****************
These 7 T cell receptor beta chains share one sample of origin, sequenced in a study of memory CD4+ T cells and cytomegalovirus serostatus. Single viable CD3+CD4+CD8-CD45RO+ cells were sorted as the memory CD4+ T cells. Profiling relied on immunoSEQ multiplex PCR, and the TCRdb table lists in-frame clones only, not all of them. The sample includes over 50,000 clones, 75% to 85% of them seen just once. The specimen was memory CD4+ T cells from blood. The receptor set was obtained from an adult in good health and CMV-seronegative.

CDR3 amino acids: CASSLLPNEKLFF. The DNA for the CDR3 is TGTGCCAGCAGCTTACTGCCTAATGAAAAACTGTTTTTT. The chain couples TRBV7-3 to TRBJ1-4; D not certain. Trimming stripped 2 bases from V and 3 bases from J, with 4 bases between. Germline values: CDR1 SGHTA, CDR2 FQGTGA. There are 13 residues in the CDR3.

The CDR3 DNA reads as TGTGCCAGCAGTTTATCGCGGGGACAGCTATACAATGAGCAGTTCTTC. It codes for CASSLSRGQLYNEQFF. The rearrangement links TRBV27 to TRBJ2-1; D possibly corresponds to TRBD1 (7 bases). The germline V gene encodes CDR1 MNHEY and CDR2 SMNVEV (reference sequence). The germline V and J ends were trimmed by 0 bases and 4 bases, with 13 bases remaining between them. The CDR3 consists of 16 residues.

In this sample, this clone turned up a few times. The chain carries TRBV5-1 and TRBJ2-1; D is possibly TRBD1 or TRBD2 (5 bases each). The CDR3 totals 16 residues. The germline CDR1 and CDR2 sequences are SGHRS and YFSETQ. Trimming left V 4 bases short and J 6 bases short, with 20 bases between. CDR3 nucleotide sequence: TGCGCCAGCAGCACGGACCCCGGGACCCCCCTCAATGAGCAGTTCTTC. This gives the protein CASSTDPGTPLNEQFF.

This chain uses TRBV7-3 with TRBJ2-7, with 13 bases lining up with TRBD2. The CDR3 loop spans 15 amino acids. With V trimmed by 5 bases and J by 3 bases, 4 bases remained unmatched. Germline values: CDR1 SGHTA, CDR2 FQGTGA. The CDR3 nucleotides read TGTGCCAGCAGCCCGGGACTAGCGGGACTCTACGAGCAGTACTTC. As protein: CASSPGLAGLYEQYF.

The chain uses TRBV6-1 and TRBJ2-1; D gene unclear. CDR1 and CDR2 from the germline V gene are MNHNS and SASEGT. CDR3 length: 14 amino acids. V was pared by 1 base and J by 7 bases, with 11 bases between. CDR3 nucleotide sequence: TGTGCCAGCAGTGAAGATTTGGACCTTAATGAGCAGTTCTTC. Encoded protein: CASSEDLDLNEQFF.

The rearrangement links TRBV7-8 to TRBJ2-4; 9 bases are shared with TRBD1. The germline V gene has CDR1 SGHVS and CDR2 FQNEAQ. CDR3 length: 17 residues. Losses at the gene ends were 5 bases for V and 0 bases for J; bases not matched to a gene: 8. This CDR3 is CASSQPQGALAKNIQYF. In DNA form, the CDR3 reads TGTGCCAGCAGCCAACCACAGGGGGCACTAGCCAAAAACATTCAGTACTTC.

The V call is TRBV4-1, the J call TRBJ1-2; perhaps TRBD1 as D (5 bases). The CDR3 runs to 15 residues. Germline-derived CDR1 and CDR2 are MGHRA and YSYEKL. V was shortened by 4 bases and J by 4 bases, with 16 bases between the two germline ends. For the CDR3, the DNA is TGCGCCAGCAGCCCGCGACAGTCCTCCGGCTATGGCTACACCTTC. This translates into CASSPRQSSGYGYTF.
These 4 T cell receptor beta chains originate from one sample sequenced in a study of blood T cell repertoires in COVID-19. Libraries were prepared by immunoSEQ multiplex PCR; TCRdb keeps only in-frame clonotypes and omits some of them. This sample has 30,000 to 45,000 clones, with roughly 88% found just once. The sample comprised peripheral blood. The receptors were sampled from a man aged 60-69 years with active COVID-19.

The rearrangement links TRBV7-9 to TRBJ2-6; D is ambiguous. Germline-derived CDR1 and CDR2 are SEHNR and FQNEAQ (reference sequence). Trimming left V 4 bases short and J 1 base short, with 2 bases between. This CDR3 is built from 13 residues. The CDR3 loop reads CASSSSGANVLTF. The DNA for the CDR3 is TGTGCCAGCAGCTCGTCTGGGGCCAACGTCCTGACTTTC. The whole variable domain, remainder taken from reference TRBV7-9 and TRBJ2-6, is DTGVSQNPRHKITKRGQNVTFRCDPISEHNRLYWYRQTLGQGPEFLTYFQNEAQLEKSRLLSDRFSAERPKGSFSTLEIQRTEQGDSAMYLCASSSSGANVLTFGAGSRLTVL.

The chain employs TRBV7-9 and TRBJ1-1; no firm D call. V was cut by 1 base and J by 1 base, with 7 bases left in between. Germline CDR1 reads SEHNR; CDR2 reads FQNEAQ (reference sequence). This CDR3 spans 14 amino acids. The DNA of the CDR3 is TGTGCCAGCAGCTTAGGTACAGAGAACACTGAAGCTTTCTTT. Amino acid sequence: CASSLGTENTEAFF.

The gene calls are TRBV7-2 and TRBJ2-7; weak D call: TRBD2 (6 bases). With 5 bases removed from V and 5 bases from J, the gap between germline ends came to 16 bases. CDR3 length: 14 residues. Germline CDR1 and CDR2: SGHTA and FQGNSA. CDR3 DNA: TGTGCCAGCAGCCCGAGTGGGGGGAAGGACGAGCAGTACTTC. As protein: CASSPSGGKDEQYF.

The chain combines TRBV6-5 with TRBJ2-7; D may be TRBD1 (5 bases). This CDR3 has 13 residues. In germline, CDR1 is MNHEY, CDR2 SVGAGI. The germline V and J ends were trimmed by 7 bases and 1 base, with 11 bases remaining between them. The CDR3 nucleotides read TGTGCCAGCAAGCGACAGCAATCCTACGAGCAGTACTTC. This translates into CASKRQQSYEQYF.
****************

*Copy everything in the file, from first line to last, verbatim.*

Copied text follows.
These 7 T cell receptor beta chains share one sample of origin, sequenced in a study of memory CD4+ T cells and cytomegalovirus serostatus. Single viable CD3+CD4+CD8-CD45RO+ cells were sorted as the memory CD4+ T cells. Profiling relied on immunoSEQ multiplex PCR, and the TCRdb table lists in-frame clones only, not all of them. The sample includes over 50,000 clones, 75% to 85% of them seen just once. The specimen was memory CD4+ T cells from blood. The receptor set was obtained from an adult in good health and CMV-seronegative.

CDR3 amino acids: CASSLLPNEKLFF. The DNA for the CDR3 is TGTGCCAGCAGCTTACTGCCTAATGAAAAACTGTTTTTT. The chain couples TRBV7-3 to TRBJ1-4; D not certain. Trimming stripped 2 bases from V and 3 bases from J, with 4 bases between. Germline values: CDR1 SGHTA, CDR2 FQGTGA. There are 13 residues in the CDR3.

The CDR3 DNA reads as TGTGCCAGCAGTTTATCGCGGGGACAGCTATACAATGAGCAGTTCTTC. It codes for CASSLSRGQLYNEQFF. The rearrangement links TRBV27 to TRBJ2-1; D possibly corresponds to TRBD1 (7 bases). The germline V gene encodes CDR1 MNHEY and CDR2 SMNVEV (reference sequence). The germline V and J ends were trimmed by 0 bases and 4 bases, with 13 bases remaining between them. The CDR3 consists of 16 residues.

In this sample, this clone turned up a few times. The chain carries TRBV5-1 and TRBJ2-1; D is possibly TRBD1 or TRBD2 (5 bases each). The CDR3 totals 16 residues. The germline CDR1 and CDR2 sequences are SGHRS and YFSETQ. Trimming left V 4 bases short and J 6 bases short, with 20 bases between. CDR3 nucleotide sequence: TGCGCCAGCAGCACGGACCCCGGGACCCCCCTCAATGAGCAGTTCTTC. This gives the protein CASSTDPGTPLNEQFF.

This chain uses TRBV7-3 with TRBJ2-7, with 13 bases lining up with TRBD2. The CDR3 loop spans 15 amino acids. With V trimmed by 5 bases and J by 3 bases, 4 bases remained unmatched. Germline values: CDR1 SGHTA, CDR2 FQGTGA. The CDR3 nucleotides read TGTGCCAGCAGCCCGGGACTAGCGGGACTCTACGAGCAGTACTTC. As protein: CASSPGLAGLYEQYF.

The chain uses TRBV6-1 and TRBJ2-1; D gene unclear. CDR1 and CDR2 from the germline V gene are MNHNS and SASEGT. CDR3 length: 14 amino acids. V was pared by 1 base and J by 7 bases, with 11 bases between. CDR3 nucleotide sequence: TGTGCCAGCAGTGAAGATTTGGACCTTAATGAGCAGTTCTTC. Encoded protein: CASSEDLDLNEQFF.

The rearrangement links TRBV7-8 to TRBJ2-4; 9 bases are shared with TRBD1. The germline V gene has CDR1 SGHVS and CDR2 FQNEAQ. CDR3 length: 17 residues. Losses at the gene ends were 5 bases for V and 0 bases for J; bases not matched to a gene: 8. This CDR3 is CASSQPQGALAKNIQYF. In DNA form, the CDR3 reads TGTGCCAGCAGCCAACCACAGGGGGCACTAGCCAAAAACATTCAGTACTTC.

The V call is TRBV4-1, the J call TRBJ1-2; perhaps TRBD1 as D (5 bases). The CDR3 runs to 15 residues. Germline-derived CDR1 and CDR2 are MGHRA and YSYEKL. V was shortened by 4 bases and J by 4 bases, with 16 bases between the two germline ends. For the CDR3, the DNA is TGCGCCAGCAGCCCGCGACAGTCCTCCGGCTATGGCTACACCTTC. This translates into CASSPRQSSGYGYTF.
These 4 T cell receptor beta chains originate from one sample sequenced in a study of blood T cell repertoires in COVID-19. Libraries were prepared by immunoSEQ multiplex PCR; TCRdb keeps only in-frame clonotypes and omits some of them. This sample has 30,000 to 45,000 clones, with roughly 88% found just once. The sample comprised peripheral blood. The receptors were sampled from a man aged 60-69 years with active COVID-19.

The rearrangement links TRBV7-9 to TRBJ2-6; D is ambiguous. Germline-derived CDR1 and CDR2 are SEHNR and FQNEAQ (reference sequence). Trimming left V 4 bases short and J 1 base short, with 2 bases between. This CDR3 is built from 13 residues. The CDR3 loop reads CASSSSGANVLTF. The DNA for the CDR3 is TGTGCCAGCAGCTCGTCTGGGGCCAACGTCCTGACTTTC. The whole variable domain, remainder taken from reference TRBV7-9 and TRBJ2-6, is DTGVSQNPRHKITKRGQNVTFRCDPISEHNRLYWYRQTLGQGPEFLTYFQNEAQLEKSRLLSDRFSAERPKGSFSTLEIQRTEQGDSAMYLCASSSSGANVLTFGAGSRLTVL.

The chain employs TRBV7-9 and TRBJ1-1; no firm D call. V was cut by 1 base and J by 1 base, with 7 bases left in between. Germline CDR1 reads SEHNR; CDR2 reads FQNEAQ (reference sequence). This CDR3 spans 14 amino acids. The DNA of the CDR3 is TGTGCCAGCAGCTTAGGTACAGAGAACACTGAAGCTTTCTTT. Amino acid sequence: CASSLGTENTEAFF.

The gene calls are TRBV7-2 and TRBJ2-7; weak D call: TRBD2 (6 bases). With 5 bases removed from V and 5 bases from J, the gap between germline ends came to 16 bases. CDR3 length: 14 residues. Germline CDR1 and CDR2: SGHTA and FQGNSA. CDR3 DNA: TGTGCCAGCAGCCCGAGTGGGGGGAAGGACGAGCAGTACTTC. As protein: CASSPSGGKDEQYF.

The chain combines TRBV6-5 with TRBJ2-7; D may be TRBD1 (5 bases). This CDR3 has 13 residues. In germline, CDR1 is MNHEY, CDR2 SVGAGI. The germline V and J ends were trimmed by 7 bases and 1 base, with 11 bases remaining between them. The CDR3 nucleotides read TGTGCCAGCAAGCGACAGCAATCCTACGAGCAGTACTTC. This translates into CASKRQQSYEQYF.